Dream Stream

Streaming audio
(Image credit: Getty Images)

Pretty much everyone has been comfortable with the concept of streaming media for a while now, but the current global health crisis has forced everybody to become good at it—whether they’re tech savvy or not. As we rely on streaming platforms for more of our interactions, we are reminded that transmitting and receiving high-quality audio isn’t always the easiest thing, especially if we are hampered by fluctuating network conditions and services that weren’t designed to deliver enterprise-grade performance.

Dave Van Hoy

Dave Van Hoy

“High-quality audio in streaming really follows the same ground rules as production audio always has, which is good source equals good delivery,” said Dave Van Hoy, president, Advanced Systems Group, an AV design and integration firm headquartered in Emeryville, CA. Because audio transmission requires less bandwidth than video, audio-only streaming is less challenging. “You’ve got to consider, How does sound go from being physical sound waves at its source to being electronic, and how does that then get transmitted? If you can solve for that, then the chances are pretty good that you’re going to have a good audio experience.”

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But synchronizing audio with streaming video is another matter. “It’s a much harder problem to solve for because oftentimes much of it is out of your control,” Van Hoy acknowledged. The issue becomes more complex when multiple participants in a livestream must interact—especially if the desired production values exceed the quality of an average conference call. “If I want to go beyond that, I would have to begin to apply more traditional broadcast production audio methodologies, including the idea of foldback, and being able to hear the program without latency.”

Eduardo Martinez

Eduardo Martinez

Eduardo Martinez, director of technology at StreamGuys, a content delivery network (CDN) and streaming provider headquartered in Bayside, CA, concedes that some broadcasters are constrained to using a laptop with software-based encoding, though he argues that this setup is not ideal. “In a perfect scenario, we like to see customers with dedicated appliances for streaming,” he said. “In our eyes, that [removes] a lot of the management headaches from a broadcaster’s perspective. You don’t have to worry about, if it’s a local PC [for example], somebody else messing with the encoding.” He added that there are solutions to suit a wide range of budgets.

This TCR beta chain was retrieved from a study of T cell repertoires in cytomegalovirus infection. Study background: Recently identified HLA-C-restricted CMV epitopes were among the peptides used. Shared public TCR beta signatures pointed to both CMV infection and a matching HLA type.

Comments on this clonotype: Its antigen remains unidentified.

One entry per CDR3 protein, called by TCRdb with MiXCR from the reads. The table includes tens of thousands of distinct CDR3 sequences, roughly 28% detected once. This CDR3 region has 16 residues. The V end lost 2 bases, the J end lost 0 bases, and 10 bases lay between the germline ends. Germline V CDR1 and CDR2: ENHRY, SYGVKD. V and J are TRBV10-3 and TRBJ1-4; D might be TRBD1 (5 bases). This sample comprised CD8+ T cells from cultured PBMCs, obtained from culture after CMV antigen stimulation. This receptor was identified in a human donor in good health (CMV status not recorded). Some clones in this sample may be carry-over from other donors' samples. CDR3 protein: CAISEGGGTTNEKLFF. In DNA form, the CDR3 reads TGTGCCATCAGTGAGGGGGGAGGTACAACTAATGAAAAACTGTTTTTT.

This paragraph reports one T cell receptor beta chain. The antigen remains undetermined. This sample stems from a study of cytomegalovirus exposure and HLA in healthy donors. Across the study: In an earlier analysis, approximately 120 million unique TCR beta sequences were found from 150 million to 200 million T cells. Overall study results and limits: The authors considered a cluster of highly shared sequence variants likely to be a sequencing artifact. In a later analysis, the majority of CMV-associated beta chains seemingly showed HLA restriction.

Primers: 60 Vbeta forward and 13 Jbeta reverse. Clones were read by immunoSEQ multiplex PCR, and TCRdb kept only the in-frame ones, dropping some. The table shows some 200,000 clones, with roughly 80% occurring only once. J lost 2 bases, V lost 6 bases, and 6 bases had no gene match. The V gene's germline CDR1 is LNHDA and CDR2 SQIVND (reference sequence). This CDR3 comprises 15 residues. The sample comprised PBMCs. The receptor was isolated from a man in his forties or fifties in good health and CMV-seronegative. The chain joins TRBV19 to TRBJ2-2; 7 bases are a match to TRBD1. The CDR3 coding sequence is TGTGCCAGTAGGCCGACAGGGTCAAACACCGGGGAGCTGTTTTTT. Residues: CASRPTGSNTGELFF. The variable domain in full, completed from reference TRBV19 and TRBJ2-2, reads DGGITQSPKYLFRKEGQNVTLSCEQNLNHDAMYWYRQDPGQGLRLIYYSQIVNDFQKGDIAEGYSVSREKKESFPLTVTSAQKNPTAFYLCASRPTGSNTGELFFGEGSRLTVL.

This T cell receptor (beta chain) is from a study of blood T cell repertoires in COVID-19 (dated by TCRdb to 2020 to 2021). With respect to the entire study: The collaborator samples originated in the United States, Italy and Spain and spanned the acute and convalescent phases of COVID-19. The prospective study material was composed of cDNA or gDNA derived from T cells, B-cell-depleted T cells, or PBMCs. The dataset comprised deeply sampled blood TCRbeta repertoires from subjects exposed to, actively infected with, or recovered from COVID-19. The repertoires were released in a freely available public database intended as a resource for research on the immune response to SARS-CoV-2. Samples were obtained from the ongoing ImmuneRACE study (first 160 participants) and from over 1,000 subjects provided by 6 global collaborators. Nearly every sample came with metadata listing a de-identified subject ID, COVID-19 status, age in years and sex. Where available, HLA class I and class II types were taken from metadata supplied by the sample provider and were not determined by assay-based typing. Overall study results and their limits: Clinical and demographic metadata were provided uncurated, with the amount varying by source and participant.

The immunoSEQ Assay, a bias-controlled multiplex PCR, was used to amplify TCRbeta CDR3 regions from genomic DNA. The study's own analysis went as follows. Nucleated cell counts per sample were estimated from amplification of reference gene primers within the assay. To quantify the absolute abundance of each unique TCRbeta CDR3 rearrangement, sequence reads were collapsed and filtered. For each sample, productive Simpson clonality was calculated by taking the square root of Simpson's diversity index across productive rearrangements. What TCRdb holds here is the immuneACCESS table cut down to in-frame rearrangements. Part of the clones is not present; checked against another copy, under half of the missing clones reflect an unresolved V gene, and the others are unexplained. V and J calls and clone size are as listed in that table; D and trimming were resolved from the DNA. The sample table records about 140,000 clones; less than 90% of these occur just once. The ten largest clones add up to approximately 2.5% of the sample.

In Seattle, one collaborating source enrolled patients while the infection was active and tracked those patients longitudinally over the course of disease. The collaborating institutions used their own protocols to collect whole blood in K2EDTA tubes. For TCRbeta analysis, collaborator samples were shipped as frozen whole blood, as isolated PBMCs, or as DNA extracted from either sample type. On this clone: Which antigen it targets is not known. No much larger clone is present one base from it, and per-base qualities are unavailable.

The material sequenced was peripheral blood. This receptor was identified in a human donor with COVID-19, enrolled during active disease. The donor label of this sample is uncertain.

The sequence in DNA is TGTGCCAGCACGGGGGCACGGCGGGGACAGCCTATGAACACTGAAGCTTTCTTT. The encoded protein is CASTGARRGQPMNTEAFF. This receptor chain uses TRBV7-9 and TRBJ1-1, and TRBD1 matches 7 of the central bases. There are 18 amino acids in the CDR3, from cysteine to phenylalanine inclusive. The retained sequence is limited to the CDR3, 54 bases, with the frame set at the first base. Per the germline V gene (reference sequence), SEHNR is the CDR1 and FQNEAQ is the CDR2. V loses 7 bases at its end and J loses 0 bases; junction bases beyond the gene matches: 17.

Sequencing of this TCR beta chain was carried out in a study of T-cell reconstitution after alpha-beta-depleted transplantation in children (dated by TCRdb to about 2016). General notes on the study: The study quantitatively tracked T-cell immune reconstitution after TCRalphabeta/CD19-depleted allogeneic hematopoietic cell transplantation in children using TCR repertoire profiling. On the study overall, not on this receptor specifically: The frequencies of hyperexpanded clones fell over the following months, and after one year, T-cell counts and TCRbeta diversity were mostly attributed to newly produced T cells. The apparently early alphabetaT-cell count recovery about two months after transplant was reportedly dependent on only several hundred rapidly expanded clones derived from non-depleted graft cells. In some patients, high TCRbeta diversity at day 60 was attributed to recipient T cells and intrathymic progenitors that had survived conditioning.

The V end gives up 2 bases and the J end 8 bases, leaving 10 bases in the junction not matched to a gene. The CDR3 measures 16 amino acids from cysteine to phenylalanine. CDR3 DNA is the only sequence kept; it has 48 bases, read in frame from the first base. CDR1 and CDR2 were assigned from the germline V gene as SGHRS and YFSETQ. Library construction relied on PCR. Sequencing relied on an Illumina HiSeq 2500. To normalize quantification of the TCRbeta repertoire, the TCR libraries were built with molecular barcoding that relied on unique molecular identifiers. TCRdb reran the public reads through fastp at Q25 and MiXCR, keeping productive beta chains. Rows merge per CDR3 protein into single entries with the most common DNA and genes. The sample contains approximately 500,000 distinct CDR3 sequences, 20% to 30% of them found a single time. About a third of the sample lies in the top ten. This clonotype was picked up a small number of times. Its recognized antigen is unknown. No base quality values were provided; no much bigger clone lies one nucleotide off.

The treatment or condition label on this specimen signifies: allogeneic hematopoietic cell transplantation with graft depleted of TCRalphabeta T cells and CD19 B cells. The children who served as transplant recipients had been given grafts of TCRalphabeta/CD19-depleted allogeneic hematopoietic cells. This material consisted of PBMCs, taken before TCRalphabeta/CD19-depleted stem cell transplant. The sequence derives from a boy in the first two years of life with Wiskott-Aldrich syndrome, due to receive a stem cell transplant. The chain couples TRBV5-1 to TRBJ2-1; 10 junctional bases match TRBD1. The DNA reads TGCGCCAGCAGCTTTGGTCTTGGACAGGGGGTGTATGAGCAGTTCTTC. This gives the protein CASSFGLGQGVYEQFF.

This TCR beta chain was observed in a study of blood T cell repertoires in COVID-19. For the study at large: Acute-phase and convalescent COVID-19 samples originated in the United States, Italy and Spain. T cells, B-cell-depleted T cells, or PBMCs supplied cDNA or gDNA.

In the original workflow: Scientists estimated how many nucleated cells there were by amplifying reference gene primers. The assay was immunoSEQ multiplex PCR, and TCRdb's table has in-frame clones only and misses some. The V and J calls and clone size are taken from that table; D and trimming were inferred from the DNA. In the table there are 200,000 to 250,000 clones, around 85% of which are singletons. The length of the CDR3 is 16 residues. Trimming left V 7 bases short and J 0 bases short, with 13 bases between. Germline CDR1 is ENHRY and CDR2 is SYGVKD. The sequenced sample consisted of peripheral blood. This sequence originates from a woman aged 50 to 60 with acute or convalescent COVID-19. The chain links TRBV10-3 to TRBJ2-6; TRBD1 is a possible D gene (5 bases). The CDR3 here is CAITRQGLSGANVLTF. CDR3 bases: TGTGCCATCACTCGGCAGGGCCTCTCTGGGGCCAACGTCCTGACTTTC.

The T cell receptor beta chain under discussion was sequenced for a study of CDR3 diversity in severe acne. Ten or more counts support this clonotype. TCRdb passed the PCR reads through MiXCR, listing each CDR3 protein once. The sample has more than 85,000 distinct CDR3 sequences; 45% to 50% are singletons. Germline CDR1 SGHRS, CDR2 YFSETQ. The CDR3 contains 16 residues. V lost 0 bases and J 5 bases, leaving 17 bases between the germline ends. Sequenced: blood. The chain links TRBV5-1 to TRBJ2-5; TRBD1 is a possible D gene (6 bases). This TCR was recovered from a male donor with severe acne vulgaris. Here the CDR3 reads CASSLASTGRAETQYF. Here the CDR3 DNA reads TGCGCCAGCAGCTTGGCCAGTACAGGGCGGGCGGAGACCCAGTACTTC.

Martinez said that the development of dynamic stream splicing software—such as the Intraplex solution offered by StreamGuys partner Gates Air—helps to maintain quality audio when network conditions threaten to produce jitter and packet loss. “With [dynamic stream splicing], we’re able to offer extra resiliency at a network level because we’re able to send two streams—either over the same network, or via two different internet service providers,” he explained. He points out that a growing number of audio products manufacturers offer solutions based on the SRT (Secure Reliable Transport) protocol. “It’s reliable because it’s a purpose-built protocol that allows users to combat things like jitter and packet loss on the network.”

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This is significant, Martinez said, especially for broadcasters located in remote areas where network conditions are inconsistent. “[We work with] broadcasters in really remote areas like Alaska that make great use of these technologies because the networks can be a little bit unreliable at times,” he said. “Ensuring that you have those extra layers of redundancy on the ingest side of things ultimately ensures the robust transmission of audio.”